This is a dumpy little brick-shaped and brick-coloured book with a faded embossed design around the covers and a motif of gilt ivy leaves to the spine. One edge of the spine cover has come loose so that it flaps around as irrititatingly as an unglued sole. After more than a century of opening and closing the front cover, it's a common enough problem with reference books of this age and it has the small compensation of revealing the common practice of Victorian bookbinders who would reinforce the inside of spine covers with printers' scraps. This copy reveals a fragment from Jarrold's catalogue which lists six or seven history titles, including [A Child]'s Pathway Through the History of England. With Heads of the Sovereigns. Sounds a bit gruesome, but they certainly knew how to add value back then.
First thing on a random opening is a continuation of the stream of quick-fire questions and answers that makes up the bulk of the book. Here, the questions seem to be about clouds. I learn that Britain is more cloudy than Egypt and that the thickness of a cloud can be discovered by walking up a mountain. The last couple of questions in this section touch on the subject of electricity, stating that the shape of clouds is related to how much electrical charge they hold with "the most fantastical shapes" being formed by those that are "most highly electrified". There's always a fascination, and perhaps a little smugness, in sitting at my gently whirring computer surrounded by various sleek appliances, reading a Victorian take on the mysteries of electricity. What did they know? How could they possibly have imagined the world 100 years down the line? And then I realise that I don't actually know if it's true that electricity plays any part in the shape of clouds.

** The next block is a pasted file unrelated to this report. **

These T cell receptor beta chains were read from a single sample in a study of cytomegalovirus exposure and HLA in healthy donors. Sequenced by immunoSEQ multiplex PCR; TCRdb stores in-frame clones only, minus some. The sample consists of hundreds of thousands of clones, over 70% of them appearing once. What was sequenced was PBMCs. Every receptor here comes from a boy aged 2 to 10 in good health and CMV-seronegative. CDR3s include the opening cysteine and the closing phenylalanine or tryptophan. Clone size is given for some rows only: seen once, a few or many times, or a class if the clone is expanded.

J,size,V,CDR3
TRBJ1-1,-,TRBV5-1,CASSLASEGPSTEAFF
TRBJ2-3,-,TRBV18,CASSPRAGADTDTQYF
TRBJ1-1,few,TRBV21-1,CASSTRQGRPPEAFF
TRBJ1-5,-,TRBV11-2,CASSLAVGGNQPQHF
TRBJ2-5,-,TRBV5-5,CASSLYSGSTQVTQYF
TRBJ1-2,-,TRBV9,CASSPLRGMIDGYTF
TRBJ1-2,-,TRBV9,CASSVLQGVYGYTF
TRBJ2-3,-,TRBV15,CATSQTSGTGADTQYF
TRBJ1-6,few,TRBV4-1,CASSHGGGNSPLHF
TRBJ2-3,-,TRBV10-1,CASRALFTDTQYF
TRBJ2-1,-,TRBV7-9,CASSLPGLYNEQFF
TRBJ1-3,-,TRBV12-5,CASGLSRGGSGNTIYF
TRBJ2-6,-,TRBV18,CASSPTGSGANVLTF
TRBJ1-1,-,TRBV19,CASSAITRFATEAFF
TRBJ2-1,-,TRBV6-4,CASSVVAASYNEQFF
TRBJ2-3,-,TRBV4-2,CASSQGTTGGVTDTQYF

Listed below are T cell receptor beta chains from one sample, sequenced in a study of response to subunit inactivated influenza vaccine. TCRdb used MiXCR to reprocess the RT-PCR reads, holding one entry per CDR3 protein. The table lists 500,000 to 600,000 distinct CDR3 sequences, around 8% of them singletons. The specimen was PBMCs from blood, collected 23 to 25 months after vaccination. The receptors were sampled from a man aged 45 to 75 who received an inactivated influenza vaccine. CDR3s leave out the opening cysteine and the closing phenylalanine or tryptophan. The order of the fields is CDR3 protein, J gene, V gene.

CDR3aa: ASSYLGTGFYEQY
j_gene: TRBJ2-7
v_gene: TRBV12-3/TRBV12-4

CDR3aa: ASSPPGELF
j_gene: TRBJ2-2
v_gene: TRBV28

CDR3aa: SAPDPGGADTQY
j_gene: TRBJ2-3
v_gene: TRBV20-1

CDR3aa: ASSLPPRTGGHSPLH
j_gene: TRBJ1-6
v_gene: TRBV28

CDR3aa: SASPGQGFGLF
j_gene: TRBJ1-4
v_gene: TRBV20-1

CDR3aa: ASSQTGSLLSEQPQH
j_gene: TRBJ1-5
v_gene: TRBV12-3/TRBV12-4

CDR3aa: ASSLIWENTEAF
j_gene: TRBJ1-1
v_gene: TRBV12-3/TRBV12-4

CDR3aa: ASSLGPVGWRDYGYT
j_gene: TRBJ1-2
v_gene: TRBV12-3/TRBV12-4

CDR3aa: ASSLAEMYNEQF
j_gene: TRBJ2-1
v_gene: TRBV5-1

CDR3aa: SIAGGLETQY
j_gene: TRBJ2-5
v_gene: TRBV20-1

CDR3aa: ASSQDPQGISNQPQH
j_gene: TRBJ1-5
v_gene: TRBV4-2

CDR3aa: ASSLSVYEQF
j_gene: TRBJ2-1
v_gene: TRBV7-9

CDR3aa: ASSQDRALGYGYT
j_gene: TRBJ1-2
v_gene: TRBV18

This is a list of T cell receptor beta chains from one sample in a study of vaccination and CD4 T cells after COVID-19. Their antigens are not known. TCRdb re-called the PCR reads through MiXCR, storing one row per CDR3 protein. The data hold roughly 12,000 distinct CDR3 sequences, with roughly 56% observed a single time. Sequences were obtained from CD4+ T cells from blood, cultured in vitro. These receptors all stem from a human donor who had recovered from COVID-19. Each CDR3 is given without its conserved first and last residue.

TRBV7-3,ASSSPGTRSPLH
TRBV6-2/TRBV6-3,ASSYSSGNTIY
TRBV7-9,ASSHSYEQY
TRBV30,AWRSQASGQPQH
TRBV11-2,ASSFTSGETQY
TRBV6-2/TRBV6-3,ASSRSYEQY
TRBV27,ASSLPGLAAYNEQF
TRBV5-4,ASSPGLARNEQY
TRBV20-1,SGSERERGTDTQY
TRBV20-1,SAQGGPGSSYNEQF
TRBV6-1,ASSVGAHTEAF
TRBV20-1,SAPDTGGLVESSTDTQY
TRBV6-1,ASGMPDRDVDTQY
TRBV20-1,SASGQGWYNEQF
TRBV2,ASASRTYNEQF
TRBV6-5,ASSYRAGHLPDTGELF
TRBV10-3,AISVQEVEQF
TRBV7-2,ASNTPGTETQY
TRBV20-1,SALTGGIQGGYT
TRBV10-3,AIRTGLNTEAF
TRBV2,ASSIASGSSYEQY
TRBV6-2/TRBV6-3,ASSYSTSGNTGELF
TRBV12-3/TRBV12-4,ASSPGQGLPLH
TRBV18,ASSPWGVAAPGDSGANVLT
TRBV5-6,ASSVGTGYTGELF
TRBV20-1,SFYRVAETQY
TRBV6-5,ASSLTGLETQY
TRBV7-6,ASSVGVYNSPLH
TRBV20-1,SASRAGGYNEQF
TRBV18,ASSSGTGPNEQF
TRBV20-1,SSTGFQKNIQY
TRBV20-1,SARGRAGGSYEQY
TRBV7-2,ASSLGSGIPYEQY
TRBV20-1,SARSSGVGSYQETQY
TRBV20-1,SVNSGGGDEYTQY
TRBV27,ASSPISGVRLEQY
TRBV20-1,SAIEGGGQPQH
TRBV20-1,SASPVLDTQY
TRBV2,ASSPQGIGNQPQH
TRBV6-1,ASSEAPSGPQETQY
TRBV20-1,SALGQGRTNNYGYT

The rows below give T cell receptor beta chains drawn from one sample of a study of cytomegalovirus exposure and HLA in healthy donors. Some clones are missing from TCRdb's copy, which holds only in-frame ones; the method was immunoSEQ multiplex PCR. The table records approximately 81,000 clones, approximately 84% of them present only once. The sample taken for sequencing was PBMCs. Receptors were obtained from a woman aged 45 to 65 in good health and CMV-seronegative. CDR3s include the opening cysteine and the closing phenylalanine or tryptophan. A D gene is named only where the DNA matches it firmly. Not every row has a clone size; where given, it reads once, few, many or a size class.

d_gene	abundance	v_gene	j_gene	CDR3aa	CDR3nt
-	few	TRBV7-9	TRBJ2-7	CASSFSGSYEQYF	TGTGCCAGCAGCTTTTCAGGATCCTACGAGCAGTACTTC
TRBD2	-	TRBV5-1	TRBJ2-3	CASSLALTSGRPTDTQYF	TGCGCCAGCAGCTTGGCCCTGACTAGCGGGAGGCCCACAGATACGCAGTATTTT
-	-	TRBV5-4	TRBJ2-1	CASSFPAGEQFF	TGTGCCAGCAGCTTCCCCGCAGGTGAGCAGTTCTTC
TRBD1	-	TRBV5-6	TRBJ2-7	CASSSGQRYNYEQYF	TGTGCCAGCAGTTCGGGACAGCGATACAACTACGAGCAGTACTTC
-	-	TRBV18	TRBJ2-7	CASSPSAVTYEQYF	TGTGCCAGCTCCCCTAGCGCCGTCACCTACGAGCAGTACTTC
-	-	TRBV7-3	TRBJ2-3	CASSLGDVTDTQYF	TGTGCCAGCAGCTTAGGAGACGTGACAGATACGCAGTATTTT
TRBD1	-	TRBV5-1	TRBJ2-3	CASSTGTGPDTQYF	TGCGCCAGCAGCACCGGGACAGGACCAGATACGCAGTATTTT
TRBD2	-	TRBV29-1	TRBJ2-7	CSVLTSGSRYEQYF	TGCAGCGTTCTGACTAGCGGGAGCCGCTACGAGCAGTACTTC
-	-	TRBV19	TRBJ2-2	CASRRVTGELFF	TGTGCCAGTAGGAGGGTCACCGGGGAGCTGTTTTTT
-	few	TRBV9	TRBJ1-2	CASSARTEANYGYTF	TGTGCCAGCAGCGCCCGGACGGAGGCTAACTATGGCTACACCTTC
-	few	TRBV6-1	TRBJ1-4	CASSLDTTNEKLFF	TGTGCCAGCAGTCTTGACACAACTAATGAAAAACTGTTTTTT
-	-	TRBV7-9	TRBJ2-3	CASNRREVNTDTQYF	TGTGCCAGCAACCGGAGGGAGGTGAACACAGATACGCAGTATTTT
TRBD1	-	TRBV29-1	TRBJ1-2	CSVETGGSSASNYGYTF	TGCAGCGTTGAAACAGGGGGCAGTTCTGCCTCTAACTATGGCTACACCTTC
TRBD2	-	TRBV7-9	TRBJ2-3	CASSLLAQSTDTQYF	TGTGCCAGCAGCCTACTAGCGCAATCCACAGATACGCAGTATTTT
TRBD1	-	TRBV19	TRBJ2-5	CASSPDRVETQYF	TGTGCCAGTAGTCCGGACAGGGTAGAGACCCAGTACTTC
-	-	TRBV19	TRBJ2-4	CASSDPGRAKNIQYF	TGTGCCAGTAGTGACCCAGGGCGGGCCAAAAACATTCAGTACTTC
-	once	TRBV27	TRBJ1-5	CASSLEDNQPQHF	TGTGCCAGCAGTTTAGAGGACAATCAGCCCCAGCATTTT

The front bits give the full title of the book as A Guide to the Scientific Knowledge of Things Familiar. Some of the Reverend Dr Brewer's other books are listed under his name and he seems to be a bit of an all-rounder covering everything from Roman history to book-keeping by single and double entry. Not only that, but he was clearly a Victorian best-seller as this is stated to be the 32nd edition, Hundred-and-Sixty-First Thousand. Though it was first published four years before this, there is no mention in this list of his most famous book, the Dictionary of Phrase and Fable, which is still in print.
Leafthrough. As mentioned, this is a sequence of questions and answers relating to everyday (1874-style) occurrences and the science that was understood to lie behind them. The queries seem to be sequential with each answer giving rise to the next question - a bit like a child continually asking "why?" in response to a parent's every explanation. Even though there is a sequence to the questions, they are grouped under chapter headings that range from the broad scope of subjects such as "Air", "Water" and "Light" to the very specific such as "Phosphuretted Hydrogen Gas". This last, it turns out, is "the very offensive effluvia of dead bodies in church yards".
Looking into it.
Q. What is the origin of this book?
A. This book has its genesis in the habit of its author of keeping a pencil and paper by him whenever he was reading in order to jot down what he considered to be useful or interesting pieces of information. These scraps he would collect and file in different lockers.
Q. What is the purpose of this book?